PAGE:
Case

Just came across an interesting tidbit in The Glamour of Grammar by Roy Peter Clark.

Have you ever wondered why capitol letters are called “upper case” and small letters are called “lower case”?

I had not actually wondered this myself, however when I found out why, it struck me as funny. According to Clark, these names were derived because typesetters used to store capitol letters in the “upper case” and small letters in the “lower case.” The end.

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(¸.•´ (¸.•* Suzanne Costigan writes middle grade and YA novels. She lives in Winnipeg, Canada with James, her children, three dogs and four five cats.

Suzanne’s first novel, Empty Cup, is an edgy contemporary young adult story about a seventeen year old girl who lives through life’s ultimate betrayal. Suzanne lives in Winnipeg, MB.

Writing Clear and Concise

Writing needs to be clear and concise. Wordiness makes for a boring read.

Consider the three following ideas and if your writing reflects any of them then I encourage you to be reflective and reduce your word count.

 1     Cut out useless introductory phrases. The following examples could all be written without the introductory phrase yet maintain the same meaning. The message is clearer as well.

At that point in time, she had missed her bus.

It seems unnecessary to point out that it is now raining.

It goes without saying that you are late for dinner.

2      Reduce wordiness in the body of a sentence by avoiding redundancy and circumlocution.

In the examples, the first word can be removed and the second word can stand alone without losing its meaning. Examples of redundancy:

 end result
grateful thanks
local resident
old adage
past history
true facts
young teenager

Circumlocution literally means “talking around”. The following examples show this type of wordiness; the word that should be used in parentheses:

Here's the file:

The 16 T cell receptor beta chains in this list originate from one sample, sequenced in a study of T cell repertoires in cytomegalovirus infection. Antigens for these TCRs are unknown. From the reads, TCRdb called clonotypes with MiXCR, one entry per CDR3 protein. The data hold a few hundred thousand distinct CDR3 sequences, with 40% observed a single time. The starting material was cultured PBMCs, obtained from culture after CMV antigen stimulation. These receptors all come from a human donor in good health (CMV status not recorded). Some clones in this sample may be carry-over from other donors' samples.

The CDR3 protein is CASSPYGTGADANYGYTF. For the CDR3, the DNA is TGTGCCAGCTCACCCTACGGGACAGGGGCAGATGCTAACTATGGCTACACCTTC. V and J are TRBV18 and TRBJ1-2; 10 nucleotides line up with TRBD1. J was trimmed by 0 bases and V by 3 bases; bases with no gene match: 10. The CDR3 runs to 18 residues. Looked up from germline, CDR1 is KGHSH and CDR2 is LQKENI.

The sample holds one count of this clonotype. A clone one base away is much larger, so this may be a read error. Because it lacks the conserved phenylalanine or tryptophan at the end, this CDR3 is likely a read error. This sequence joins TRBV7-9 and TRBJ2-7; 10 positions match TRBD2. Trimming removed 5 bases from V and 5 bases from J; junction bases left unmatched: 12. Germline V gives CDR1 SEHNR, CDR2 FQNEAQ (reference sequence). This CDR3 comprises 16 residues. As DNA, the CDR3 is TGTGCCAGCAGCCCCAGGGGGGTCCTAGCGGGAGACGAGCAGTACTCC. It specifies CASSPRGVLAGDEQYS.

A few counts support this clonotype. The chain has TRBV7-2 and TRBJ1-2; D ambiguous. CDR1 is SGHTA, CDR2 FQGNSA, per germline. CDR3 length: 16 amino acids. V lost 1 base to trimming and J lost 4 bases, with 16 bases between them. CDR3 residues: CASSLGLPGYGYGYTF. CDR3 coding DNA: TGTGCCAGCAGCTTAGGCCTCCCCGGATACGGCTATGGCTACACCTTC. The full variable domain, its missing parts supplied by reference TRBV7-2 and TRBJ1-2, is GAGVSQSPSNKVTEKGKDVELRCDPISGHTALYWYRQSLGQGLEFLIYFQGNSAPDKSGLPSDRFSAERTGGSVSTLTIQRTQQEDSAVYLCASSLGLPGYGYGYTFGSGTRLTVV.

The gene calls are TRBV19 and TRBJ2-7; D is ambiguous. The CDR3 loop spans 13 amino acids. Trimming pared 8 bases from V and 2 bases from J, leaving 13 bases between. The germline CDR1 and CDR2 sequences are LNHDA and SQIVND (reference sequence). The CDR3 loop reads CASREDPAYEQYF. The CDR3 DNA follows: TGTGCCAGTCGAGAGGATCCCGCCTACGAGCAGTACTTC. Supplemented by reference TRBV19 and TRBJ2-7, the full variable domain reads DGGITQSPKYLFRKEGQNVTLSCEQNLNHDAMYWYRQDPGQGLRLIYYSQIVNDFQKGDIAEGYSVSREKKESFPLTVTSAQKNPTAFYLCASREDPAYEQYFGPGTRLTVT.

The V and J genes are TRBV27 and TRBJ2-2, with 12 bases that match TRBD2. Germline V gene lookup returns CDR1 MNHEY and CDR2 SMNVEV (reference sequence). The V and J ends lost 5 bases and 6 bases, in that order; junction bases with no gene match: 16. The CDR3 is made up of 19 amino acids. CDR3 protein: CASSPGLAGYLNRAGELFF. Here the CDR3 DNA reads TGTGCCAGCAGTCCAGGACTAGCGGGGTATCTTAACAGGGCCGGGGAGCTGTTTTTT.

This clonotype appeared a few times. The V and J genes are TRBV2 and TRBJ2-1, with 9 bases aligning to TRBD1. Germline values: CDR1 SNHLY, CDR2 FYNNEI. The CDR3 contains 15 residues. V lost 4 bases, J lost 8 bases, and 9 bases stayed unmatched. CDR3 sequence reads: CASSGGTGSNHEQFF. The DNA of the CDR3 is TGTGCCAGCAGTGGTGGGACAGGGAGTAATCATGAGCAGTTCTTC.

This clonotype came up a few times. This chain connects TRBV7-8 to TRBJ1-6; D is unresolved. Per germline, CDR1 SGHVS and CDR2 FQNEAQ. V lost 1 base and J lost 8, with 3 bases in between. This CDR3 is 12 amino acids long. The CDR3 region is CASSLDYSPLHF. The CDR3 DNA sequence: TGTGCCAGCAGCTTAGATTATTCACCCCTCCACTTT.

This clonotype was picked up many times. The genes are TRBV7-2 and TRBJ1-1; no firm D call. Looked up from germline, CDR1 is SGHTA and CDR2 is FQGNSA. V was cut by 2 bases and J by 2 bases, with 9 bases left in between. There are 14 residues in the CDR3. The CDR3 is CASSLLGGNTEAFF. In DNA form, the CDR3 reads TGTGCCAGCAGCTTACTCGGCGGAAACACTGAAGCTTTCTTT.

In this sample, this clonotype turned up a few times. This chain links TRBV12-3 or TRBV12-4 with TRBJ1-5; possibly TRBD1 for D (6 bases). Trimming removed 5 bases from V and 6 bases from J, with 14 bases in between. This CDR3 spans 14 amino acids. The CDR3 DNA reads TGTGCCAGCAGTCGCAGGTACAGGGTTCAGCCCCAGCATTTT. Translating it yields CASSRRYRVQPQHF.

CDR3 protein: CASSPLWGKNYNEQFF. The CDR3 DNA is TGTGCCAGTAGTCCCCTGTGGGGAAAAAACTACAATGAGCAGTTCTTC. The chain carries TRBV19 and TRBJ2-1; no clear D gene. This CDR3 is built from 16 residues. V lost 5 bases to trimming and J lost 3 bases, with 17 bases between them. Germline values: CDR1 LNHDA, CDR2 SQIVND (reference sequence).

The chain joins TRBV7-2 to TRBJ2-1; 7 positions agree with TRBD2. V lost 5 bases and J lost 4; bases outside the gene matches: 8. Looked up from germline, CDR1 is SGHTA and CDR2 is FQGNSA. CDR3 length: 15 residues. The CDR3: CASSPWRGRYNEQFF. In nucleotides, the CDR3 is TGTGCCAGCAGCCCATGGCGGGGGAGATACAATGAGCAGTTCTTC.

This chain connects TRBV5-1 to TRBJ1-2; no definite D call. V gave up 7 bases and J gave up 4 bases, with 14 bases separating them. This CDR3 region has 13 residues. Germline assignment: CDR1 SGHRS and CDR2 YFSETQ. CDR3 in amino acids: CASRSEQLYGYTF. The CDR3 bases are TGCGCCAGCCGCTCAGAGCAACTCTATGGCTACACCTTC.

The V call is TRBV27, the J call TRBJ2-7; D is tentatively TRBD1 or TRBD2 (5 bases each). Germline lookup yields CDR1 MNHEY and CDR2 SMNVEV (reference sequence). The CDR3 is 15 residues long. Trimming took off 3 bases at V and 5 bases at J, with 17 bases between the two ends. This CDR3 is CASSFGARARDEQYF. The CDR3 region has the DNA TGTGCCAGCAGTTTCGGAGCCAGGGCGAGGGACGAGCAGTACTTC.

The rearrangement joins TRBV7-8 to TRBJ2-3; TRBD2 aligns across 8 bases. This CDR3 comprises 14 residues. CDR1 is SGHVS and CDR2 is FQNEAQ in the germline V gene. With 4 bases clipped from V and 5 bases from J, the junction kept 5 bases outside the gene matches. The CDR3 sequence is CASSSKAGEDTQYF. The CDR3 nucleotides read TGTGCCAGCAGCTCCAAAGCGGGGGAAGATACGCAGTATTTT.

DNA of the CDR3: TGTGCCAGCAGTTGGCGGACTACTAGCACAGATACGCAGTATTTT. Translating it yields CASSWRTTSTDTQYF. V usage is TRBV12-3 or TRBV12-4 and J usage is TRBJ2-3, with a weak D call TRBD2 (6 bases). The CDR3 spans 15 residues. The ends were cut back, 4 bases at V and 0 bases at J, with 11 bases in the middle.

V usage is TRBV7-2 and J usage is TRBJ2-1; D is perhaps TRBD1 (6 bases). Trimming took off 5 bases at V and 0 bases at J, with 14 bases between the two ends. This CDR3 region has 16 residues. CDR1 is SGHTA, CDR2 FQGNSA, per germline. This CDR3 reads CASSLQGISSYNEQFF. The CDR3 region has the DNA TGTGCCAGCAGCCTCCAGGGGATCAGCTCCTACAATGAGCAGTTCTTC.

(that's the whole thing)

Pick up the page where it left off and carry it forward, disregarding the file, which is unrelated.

Ahead of schedule (early)
In the event that (if)
In this day and age (today)
Succumbed to injuries (died)
The reason is that (because)
Was witness to (saw)
At this point in time (now)

 3      Avoid the constructions it is and there are, as wordiness always seems to follow. For example:

It is time that heals all wounds.
Time heals all wounds.

 There are some writers who cannot help being wordy.
Some writers cannot help being wordy.

There are many persons who find writing difficult.
Many persons find writing difficult.

Avoiding wordiness is essential to our writing. However, I will also say that as I write this the thought crossed my mind that sometimes breaking the rules can create a distinct character. But tread lightly.

Source:
Hopper, Vincent F., Cedric Gale, Ronald C. Foote, and Benjamin W. Griffith. Essentials of English. Hauppauge, NY: Barron’s Educational Series, 2000. Print.

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¸.•´¸.•*´¨) ¸.•*¨)
(¸.•´ (¸.•* Suzanne Costigan writes middle grade and YA novels. She lives in Winnipeg, Canada with James, her children, three dogs and four cats.

Suzanne’s first novel, Empty Cup, is an edgy contemporary young adult story about a seventeen year old girl who lives through life’s ultimate betrayal. Suzanne lives in Winnipeg, MB.

The "OF" Possessive

When your subject is an inanimate object the preposition “of” is used to show possession, as objects don’t generally own anything.

For example:

piles of books   NOT book’s piles

the edge of a chisel  NOT  the chisel’s edge

However, just to add confusion to the norm… which is the norm when it comes to English… exceptions are common. Time, money and transportation often show possession:

For example:

a day’s work

a dollar’s worth

the ship’s compass